21 Ways to be a Better Divorced Dad
- Even if you don’t have joint custody, move close to where your children live. You need to be available when unforeseen circumstances arise.
- Talk to your children, either in person or on the telephone every day.
- Make sure they understand that it wasn’t their fault that the marriage broke down.
- Get to know your children’s school principal and teachers and take the time to attend all parent-teacher meetings.
- Introduce your children to the library. Get them cards and read with them.
- When you meet your children, in private or in public, greet them with a hug and a kiss and tell them you love them.
- If at all possible, take your children’s calls at work. They need to know that they are special and can reach you at any time.
- Be aware of your children’s school projects and be prepared to help.
- Get involved in their team sports. Be a coach, an assistant or a manager.
- Make it a point to spend one-on-one time with each child. You may go to a movie, have a picnic or just go for a walk. They need to know that you love them as individuals not just as ‘one of the children’.
- Play trivia with them on car rides or at the dinner table. They get to pick their favourite topic for half the questions.
- Secure copies of pictures or documents that mark special events in your children’s lives. Make a copy and have them framed. Give one to your child and keep one for yourself. Set up a wall of fame in your home and fill it with their pictures, awards and diplomas.
- Try to arrange a vacation with them at least once a year.
- If possible, ensure that you have a room for them in your home. You need to provide them with extra sets of clothes and toiletries.
- Get to know your children’s friends. Kids need to feel good about inviting their friends to your home. Make sure to talk to their parents before they come over. They will need to feel a certain comfort level about you. Unfortunately, fathers not living in the family home have a certain stigma attached to them. Also make sure you have a list of your kids’ friends and their telephone numbers.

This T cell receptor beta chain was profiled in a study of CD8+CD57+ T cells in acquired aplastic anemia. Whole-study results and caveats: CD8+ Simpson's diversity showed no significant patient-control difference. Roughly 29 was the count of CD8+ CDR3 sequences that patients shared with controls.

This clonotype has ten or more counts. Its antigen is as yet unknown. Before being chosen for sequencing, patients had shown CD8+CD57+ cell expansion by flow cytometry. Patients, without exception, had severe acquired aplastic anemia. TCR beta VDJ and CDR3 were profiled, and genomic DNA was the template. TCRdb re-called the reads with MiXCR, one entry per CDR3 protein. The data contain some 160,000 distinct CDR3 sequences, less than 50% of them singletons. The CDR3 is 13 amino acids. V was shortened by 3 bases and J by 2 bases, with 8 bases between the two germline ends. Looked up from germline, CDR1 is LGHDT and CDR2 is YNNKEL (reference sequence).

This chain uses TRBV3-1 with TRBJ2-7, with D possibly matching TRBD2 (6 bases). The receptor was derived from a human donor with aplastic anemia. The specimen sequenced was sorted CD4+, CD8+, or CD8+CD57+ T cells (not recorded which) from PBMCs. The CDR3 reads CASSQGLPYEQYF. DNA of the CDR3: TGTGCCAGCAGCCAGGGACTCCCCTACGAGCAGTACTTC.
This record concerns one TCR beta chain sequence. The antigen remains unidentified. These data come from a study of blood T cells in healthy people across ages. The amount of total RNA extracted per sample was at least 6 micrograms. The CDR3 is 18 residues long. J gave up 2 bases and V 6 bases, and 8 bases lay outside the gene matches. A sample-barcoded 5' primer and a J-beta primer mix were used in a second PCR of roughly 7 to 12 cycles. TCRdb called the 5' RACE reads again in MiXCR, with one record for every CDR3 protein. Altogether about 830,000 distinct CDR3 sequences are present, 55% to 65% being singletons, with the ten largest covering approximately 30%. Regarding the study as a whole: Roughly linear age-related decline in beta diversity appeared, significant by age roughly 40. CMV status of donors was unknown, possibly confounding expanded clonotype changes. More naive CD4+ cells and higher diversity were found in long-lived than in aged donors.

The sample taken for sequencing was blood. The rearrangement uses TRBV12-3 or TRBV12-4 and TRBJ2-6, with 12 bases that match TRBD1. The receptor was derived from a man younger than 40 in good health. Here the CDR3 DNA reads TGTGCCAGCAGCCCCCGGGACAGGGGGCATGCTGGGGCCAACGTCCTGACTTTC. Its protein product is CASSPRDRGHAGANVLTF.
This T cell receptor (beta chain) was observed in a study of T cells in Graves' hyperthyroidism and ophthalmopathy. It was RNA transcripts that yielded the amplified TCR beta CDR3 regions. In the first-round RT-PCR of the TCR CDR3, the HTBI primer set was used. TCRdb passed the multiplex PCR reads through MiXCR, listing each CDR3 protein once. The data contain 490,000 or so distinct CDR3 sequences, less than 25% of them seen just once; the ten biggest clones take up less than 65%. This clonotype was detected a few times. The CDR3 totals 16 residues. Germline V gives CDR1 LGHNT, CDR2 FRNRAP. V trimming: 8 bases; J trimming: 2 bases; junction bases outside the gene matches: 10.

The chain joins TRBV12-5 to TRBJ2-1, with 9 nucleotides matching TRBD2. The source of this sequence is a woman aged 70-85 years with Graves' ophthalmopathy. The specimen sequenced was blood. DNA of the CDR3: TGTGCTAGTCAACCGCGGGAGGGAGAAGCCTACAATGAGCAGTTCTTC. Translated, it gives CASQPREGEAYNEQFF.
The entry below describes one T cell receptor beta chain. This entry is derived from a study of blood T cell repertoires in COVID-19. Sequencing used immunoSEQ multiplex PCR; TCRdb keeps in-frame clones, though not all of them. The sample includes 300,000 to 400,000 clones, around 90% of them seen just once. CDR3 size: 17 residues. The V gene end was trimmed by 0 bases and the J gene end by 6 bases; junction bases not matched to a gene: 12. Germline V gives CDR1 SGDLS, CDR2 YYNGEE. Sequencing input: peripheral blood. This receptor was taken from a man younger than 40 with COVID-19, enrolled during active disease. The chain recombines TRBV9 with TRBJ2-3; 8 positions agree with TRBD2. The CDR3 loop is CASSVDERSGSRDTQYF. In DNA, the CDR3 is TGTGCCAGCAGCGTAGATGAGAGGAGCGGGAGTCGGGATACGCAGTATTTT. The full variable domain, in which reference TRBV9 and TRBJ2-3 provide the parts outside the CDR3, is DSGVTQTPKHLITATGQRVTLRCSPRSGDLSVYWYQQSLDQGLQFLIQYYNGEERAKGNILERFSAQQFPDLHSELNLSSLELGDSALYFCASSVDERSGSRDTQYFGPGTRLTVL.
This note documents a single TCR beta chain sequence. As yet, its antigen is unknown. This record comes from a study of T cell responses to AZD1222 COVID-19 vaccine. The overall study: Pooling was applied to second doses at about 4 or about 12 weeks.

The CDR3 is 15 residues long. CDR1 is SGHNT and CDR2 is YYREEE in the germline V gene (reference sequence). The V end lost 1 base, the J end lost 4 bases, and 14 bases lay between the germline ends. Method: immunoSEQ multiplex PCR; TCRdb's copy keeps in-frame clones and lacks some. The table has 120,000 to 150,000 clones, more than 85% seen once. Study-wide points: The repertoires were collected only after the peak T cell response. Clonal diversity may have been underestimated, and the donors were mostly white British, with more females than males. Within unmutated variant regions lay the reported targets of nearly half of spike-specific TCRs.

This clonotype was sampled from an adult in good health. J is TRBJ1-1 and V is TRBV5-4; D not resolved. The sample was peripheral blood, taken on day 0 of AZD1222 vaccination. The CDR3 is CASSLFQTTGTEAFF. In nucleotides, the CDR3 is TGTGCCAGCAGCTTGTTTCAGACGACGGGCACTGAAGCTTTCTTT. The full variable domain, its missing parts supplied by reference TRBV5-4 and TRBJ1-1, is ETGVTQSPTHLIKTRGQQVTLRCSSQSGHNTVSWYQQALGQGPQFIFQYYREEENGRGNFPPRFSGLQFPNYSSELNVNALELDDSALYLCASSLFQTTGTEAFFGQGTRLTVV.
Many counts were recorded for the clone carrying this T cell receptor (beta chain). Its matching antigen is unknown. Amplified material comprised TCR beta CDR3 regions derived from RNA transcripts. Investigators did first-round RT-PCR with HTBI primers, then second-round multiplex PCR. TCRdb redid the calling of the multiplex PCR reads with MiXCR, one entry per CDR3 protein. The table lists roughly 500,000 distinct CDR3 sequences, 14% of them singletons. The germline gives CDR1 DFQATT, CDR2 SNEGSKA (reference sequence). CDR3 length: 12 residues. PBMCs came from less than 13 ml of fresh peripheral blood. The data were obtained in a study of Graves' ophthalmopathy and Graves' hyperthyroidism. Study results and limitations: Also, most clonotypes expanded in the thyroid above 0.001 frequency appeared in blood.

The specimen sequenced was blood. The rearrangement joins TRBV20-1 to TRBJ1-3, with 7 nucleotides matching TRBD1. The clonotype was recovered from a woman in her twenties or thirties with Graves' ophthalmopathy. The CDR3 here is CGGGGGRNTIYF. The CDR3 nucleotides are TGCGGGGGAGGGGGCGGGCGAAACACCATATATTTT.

- Display pictures of your children at work. It’s a wonderful reminder for you and it will show them how much they mean to you.
- Go shopping with your daughter for graduation or prom dresses. Make sure your son has the appropriate suit and tie for that special occasion.
- Remember, you are their father, not their friend. They will have lots of friends in life but only one Dad. Don’t be afraid to give life lessons.
- Give your children an allowance above what you pay in support. They need to see it coming from you.
- Teach your children how to bowl, sail, ski or golf and play tennis. These are non-team sports that you will enjoy playing together as they get older.
- Keep a ‘memory’ file for each child and collect special ‘homemade cards’, tickets from events you have attended together. Keep copies of school projects they did well on. Hand-write the dates on them. When they reach the age of 30 put it in an album. It will make a wonderful collection of memories for them. It will also remind them of the times you shared and, most importantly, how much you love them.
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